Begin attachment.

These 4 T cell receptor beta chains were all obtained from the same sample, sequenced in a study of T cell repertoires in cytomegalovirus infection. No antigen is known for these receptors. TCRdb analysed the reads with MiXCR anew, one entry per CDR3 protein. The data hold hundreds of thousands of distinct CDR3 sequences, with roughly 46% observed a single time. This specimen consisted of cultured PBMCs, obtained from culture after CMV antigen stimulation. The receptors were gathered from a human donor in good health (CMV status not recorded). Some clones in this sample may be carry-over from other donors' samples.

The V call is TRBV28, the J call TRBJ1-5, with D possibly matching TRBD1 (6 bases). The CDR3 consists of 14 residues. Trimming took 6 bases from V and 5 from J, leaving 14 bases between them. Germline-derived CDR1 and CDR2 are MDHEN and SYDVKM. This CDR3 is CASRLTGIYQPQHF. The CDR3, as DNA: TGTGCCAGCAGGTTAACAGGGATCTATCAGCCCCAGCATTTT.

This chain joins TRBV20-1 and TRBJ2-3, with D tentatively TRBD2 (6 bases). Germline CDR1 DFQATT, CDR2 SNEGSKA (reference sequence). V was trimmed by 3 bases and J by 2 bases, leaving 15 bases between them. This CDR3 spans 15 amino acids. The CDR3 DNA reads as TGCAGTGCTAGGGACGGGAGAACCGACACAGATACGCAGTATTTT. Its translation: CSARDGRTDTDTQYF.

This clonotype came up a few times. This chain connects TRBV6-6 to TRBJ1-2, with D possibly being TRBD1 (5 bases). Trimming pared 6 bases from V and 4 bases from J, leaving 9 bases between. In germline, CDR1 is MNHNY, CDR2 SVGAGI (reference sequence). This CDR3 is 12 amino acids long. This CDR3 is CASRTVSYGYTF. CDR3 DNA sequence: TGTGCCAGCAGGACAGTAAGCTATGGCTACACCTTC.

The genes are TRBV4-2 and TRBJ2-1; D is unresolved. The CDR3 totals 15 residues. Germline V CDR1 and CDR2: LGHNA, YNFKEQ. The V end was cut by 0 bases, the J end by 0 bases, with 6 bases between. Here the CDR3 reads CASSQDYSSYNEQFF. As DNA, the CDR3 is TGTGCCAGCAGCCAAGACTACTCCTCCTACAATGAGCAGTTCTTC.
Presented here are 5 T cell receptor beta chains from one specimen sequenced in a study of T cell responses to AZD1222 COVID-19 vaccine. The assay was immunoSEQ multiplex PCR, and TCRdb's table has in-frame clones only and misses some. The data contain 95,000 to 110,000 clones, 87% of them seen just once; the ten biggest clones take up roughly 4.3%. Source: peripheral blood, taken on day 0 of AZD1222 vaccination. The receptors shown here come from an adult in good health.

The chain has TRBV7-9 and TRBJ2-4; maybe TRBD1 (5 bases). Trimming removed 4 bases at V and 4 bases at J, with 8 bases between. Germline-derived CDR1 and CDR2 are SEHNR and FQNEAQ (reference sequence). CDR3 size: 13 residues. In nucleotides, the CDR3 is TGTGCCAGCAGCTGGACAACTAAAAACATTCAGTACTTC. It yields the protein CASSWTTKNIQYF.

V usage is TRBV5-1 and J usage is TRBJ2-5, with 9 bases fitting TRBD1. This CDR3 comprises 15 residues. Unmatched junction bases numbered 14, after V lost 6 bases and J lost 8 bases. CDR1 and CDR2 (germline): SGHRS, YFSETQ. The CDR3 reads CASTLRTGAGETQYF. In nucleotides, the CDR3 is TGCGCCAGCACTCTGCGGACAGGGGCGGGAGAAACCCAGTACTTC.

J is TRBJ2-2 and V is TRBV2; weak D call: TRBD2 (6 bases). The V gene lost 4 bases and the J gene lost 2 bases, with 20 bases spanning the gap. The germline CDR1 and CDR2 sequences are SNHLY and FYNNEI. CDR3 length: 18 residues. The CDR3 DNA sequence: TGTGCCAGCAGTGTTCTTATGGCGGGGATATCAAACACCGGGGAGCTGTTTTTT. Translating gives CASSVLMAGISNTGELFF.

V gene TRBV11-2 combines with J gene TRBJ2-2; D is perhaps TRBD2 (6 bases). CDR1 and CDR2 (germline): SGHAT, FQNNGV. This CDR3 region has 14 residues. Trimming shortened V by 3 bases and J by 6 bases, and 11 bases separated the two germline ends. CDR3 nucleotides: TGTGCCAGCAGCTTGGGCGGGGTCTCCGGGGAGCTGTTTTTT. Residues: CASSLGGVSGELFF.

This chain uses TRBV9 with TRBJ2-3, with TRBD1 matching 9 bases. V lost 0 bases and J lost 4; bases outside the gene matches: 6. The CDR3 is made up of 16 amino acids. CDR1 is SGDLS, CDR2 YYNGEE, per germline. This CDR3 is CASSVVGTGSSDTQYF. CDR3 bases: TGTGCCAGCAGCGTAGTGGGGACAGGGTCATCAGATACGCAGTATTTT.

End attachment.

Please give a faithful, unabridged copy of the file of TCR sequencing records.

These 4 T cell receptor beta chains were all obtained from the same sample, sequenced in a study of T cell repertoires in cytomegalovirus infection. No antigen is known for these receptors. TCRdb analysed the reads with MiXCR anew, one entry per CDR3 protein. The data hold hundreds of thousands of distinct CDR3 sequences, with roughly 46% observed a single time. This specimen consisted of cultured PBMCs, obtained from culture after CMV antigen stimulation. The receptors were gathered from a human donor in good health (CMV status not recorded). Some clones in this sample may be carry-over from other donors' samples.

The V call is TRBV28, the J call TRBJ1-5, with D possibly matching TRBD1 (6 bases). The CDR3 consists of 14 residues. Trimming took 6 bases from V and 5 from J, leaving 14 bases between them. Germline-derived CDR1 and CDR2 are MDHEN and SYDVKM. This CDR3 is CASRLTGIYQPQHF. The CDR3, as DNA: TGTGCCAGCAGGTTAACAGGGATCTATCAGCCCCAGCATTTT.

This chain joins TRBV20-1 and TRBJ2-3, with D tentatively TRBD2 (6 bases). Germline CDR1 DFQATT, CDR2 SNEGSKA (reference sequence). V was trimmed by 3 bases and J by 2 bases, leaving 15 bases between them. This CDR3 spans 15 amino acids. The CDR3 DNA reads as TGCAGTGCTAGGGACGGGAGAACCGACACAGATACGCAGTATTTT. Its translation: CSARDGRTDTDTQYF.

This clonotype came up a few times. This chain connects TRBV6-6 to TRBJ1-2, with D possibly being TRBD1 (5 bases). Trimming pared 6 bases from V and 4 bases from J, leaving 9 bases between. In germline, CDR1 is MNHNY, CDR2 SVGAGI (reference sequence). This CDR3 is 12 amino acids long. This CDR3 is CASRTVSYGYTF. CDR3 DNA sequence: TGTGCCAGCAGGACAGTAAGCTATGGCTACACCTTC.

The genes are TRBV4-2 and TRBJ2-1; D is unresolved. The CDR3 totals 15 residues. Germline V CDR1 and CDR2: LGHNA, YNFKEQ. The V end was cut by 0 bases, the J end by 0 bases, with 6 bases between. Here the CDR3 reads CASSQDYSSYNEQFF. As DNA, the CDR3 is TGTGCCAGCAGCCAAGACTACTCCTCCTACAATGAGCAGTTCTTC.
Presented here are 5 T cell receptor beta chains from one specimen sequenced in a study of T cell responses to AZD1222 COVID-19 vaccine. The assay was immunoSEQ multiplex PCR, and TCRdb's table has in-frame clones only and misses some. The data contain 95,000 to 110,000 clones, 87% of them seen just once; the ten biggest clones take up roughly 4.3%. Source: peripheral blood, taken on day 0 of AZD1222 vaccination. The receptors shown here come from an adult in good health.

The chain has TRBV7-9 and TRBJ2-4; maybe TRBD1 (5 bases). Trimming removed 4 bases at V and 4 bases at J, with 8 bases between. Germline-derived CDR1 and CDR2 are SEHNR and FQNEAQ (reference sequence). CDR3 size: 13 residues. In nucleotides, the CDR3 is TGTGCCAGCAGCTGGACAACTAAAAACATTCAGTACTTC. It yields the protein CASSWTTKNIQYF.

V usage is TRBV5-1 and J usage is TRBJ2-5, with 9 bases fitting TRBD1. This CDR3 comprises 15 residues. Unmatched junction bases numbered 14, after V lost 6 bases and J lost 8 bases. CDR1 and CDR2 (germline): SGHRS, YFSETQ. The CDR3 reads CASTLRTGAGETQYF. In nucleotides, the CDR3 is TGCGCCAGCACTCTGCGGACAGGGGCGGGAGAAACCCAGTACTTC.

J is TRBJ2-2 and V is TRBV2; weak D call: TRBD2 (6 bases). The V gene lost 4 bases and the J gene lost 2 bases, with 20 bases spanning the gap. The germline CDR1 and CDR2 sequences are SNHLY and FYNNEI. CDR3 length: 18 residues. The CDR3 DNA sequence: TGTGCCAGCAGTGTTCTTATGGCGGGGATATCAAACACCGGGGAGCTGTTTTTT. Translating gives CASSVLMAGISNTGELFF.

V gene TRBV11-2 combines with J gene TRBJ2-2; D is perhaps TRBD2 (6 bases). CDR1 and CDR2 (germline): SGHAT, FQNNGV. This CDR3 region has 14 residues. Trimming shortened V by 3 bases and J by 6 bases, and 11 bases separated the two germline ends. CDR3 nucleotides: TGTGCCAGCAGCTTGGGCGGGGTCTCCGGGGAGCTGTTTTTT. Residues: CASSLGGVSGELFF.

This chain uses TRBV9 with TRBJ2-3, with TRBD1 matching 9 bases. V lost 0 bases and J lost 4; bases outside the gene matches: 6. The CDR3 is made up of 16 amino acids. CDR1 is SGDLS, CDR2 YYNGEE, per germline. This CDR3 is CASSVVGTGSSDTQYF. CDR3 bases: TGTGCCAGCAGCGTAGTGGGGACAGGGTCATCAGATACGCAGTATTTT.